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British Postal Museum and Archive: The Royal Mail Archive

Savings Bank, Insurance and Investment Services


Reference code(s): GB 0813 POST 75 Series

Held at: British Postal Museum and Archive: The Royal Mail Archive

Title: Savings Bank, Insurance and Investment Services

Date(s): 1828-1975

Level of description: Series

Extent: 121 volumes, 18 files

Name of creator(s):

No further information available


Administrative/Biographical history:

The Savings Bank was established by the Post Office Savings Bank Act 1861. This act empowered the Postmaster General to receive money on deposit, to make repayments, and to pay interest at the rate of two and a half per cent per annum on the balance outstanding to the credit of depositors. The Bank opened for business on 16 September 1861 using the already existing system of 301 Post Office Money Order offices and with 1,700 Post Offices acting as its local agents for deposit and withdrawal transactions. This quickly grew to 2,300 Post Offices. As the first institution of its kind in the world its success was immediate. The minimum deposit needed to open an account was fixed at one shilling.In 1861 the Savings Bank had twenty four thousand account holders and a staff of 200. By 1871 there were 1,300,000 accounts and the total sum on deposit was 15 million. The original system of manual book keeping lasted until 1926. Services were extended to include: government stocks and bonds in 1880; insurance and annuities in 1888; war savings certificates in 1916; (Renamed National Savings Certificates in 1920); premium savings bonds in 1956; investment accounts in 1966 and a Save as You Earn contractual scheme in 1969. A new logo for the Post Office Savings Bank, designed by Robert Gibbings and featuring a key, was introduced in 1936. In the mid 1960s as part of a general government policy to disperse staff from London, the Savings Certificate Division relocated to Durham, firstly into temporary accommodation then into a new purpose built office block. The move was completed by 1969. Other parts of the Savings Bank dealing with Ordinary and Investment accounts moved out of London to Glasgow. The Department was renamed 'Department for National Savings' in 1967. In 1969 the Department had a staff of over 14,000. By 1988, thanks largely to mechanisation and computerisation, this had been reduced to nearly half this size.When The Post Office ceased to be part of the Civil Service in 1969 and became a Public Corporation, the Savings Bank remained with the Civil Service and started a new life as a Public Corporation. The Post Office continued handling savings transactions over the counter on an agency basis.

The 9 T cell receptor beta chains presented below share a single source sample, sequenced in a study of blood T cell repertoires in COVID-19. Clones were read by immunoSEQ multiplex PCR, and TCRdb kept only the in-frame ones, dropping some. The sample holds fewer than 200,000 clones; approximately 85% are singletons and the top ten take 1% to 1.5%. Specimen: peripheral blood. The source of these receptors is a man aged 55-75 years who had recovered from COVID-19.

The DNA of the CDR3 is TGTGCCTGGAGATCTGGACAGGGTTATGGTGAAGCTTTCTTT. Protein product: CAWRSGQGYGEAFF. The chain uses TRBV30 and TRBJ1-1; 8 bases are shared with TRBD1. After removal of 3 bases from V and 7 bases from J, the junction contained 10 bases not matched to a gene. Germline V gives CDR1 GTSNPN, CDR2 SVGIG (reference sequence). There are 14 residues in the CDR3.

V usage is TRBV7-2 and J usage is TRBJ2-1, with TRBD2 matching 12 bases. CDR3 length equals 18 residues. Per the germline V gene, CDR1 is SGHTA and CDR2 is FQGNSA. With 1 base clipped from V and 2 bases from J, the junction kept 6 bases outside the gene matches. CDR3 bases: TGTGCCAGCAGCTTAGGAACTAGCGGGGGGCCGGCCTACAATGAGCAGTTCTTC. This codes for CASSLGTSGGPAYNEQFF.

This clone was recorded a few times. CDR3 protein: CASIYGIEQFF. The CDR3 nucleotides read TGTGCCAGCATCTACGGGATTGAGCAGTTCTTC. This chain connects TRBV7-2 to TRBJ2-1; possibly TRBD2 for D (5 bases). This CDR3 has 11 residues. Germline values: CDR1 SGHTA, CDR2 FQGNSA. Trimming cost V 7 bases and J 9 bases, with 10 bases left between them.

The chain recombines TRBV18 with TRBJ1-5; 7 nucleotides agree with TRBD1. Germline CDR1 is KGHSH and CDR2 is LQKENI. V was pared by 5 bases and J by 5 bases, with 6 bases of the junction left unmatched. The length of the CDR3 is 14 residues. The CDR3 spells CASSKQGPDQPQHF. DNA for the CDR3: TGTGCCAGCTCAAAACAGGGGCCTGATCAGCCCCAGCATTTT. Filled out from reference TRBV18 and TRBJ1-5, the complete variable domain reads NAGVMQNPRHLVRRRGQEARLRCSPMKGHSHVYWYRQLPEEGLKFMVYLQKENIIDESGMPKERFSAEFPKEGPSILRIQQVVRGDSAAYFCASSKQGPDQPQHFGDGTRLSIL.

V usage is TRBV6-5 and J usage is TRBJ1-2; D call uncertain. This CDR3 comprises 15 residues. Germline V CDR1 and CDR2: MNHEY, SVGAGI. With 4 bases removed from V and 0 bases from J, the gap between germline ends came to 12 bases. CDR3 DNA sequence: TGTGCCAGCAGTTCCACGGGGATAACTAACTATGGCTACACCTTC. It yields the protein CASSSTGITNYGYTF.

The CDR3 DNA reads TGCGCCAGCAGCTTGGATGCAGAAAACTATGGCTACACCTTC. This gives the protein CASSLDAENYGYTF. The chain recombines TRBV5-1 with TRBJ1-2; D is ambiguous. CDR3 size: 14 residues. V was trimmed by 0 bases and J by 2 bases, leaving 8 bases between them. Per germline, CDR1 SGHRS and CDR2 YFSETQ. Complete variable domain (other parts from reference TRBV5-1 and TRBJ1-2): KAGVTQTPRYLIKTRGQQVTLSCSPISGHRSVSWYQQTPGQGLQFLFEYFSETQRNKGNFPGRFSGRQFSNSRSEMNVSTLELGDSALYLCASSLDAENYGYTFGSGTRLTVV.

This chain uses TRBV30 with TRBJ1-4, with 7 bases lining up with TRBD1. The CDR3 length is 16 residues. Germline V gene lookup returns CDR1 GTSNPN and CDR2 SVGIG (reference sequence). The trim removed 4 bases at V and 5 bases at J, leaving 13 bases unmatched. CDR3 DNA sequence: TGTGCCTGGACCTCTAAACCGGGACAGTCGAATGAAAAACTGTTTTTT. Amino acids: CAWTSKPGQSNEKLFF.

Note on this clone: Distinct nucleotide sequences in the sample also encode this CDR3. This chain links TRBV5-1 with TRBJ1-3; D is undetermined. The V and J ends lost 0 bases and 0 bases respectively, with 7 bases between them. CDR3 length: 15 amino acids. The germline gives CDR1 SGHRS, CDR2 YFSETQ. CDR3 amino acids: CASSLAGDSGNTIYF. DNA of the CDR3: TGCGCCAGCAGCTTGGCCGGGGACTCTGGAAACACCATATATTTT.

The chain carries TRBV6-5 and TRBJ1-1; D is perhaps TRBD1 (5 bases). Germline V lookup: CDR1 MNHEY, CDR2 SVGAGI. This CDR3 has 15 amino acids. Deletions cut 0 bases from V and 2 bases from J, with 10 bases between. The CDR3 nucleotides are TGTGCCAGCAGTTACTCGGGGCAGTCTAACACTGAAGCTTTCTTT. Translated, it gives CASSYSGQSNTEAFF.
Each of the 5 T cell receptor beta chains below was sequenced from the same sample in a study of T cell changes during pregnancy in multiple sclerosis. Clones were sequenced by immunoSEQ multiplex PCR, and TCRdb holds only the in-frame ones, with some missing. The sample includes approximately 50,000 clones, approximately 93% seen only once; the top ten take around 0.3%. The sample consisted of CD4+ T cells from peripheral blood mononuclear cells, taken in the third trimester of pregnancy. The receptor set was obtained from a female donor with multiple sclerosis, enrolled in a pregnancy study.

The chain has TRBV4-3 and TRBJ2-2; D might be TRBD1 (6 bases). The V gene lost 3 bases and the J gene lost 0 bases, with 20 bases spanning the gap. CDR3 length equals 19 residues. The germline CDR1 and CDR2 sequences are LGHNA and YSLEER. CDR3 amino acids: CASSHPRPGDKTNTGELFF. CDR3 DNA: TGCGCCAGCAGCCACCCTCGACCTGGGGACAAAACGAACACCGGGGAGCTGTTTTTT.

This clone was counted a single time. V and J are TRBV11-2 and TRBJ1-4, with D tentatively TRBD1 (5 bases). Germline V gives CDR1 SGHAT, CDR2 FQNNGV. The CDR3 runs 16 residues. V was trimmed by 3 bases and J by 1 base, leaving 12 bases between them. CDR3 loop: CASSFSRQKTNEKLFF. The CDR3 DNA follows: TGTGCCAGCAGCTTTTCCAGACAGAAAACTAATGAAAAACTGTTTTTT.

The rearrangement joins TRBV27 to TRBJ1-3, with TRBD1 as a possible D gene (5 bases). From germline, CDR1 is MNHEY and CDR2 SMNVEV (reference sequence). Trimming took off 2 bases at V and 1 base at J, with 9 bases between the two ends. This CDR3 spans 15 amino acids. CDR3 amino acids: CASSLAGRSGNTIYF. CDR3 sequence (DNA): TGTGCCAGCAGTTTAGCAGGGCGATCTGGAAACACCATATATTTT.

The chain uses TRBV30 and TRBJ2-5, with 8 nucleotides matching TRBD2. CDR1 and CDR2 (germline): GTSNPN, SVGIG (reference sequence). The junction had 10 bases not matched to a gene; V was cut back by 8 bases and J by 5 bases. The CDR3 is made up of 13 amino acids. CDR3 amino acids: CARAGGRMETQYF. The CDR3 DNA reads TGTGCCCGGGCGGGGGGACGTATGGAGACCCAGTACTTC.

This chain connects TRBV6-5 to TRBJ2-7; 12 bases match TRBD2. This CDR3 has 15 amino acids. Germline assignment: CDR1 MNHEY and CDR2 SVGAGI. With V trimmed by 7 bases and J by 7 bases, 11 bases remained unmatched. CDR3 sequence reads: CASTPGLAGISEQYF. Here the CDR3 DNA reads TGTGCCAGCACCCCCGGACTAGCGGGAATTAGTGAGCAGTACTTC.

Scope and content/abstract:

This series comprises reports and papers on the establishment and operation of, and facilities and services provided by The Post Office Savings Bank. This series comprises those records that did not form part of the National Savings Department holdings in 1969.


Language/scripts of material: English

System of arrangement:

The material is arranged in date order within series.

Conditions governing access:

Public Record

Conditions governing reproduction:

Please contact the Archive for further information.

Finding aids:

Please contact the Archive for further information


Archival history:

Immediate source of acquisition:

Please contact the Archive for further information.


Related material:

The records of the National Savings Committee, the Post Office Savings Department (post 1969) and the Department for National Savings are held at The National Archives (ref. NSC).


Archivist's note: Entry checked by Barbara Ball.

Rules or conventions: Compiled in compliance with General International Standard Archival Description, ISAD(G), second edition, 2000; National Council on Archives Rules for the Construction of Personal, Place and Corporate Names, 1997.

Date(s) of descriptions: Entry checked June 2011

Investment | Finance
Post Office Savings Bank Act 1861 c14 | Legislation | Law
Postal services | Communication industry
Savings | Finance
Savings banks | Banks | Financial institutions | Finance

Personal names

Corporate names
Post Office | GPO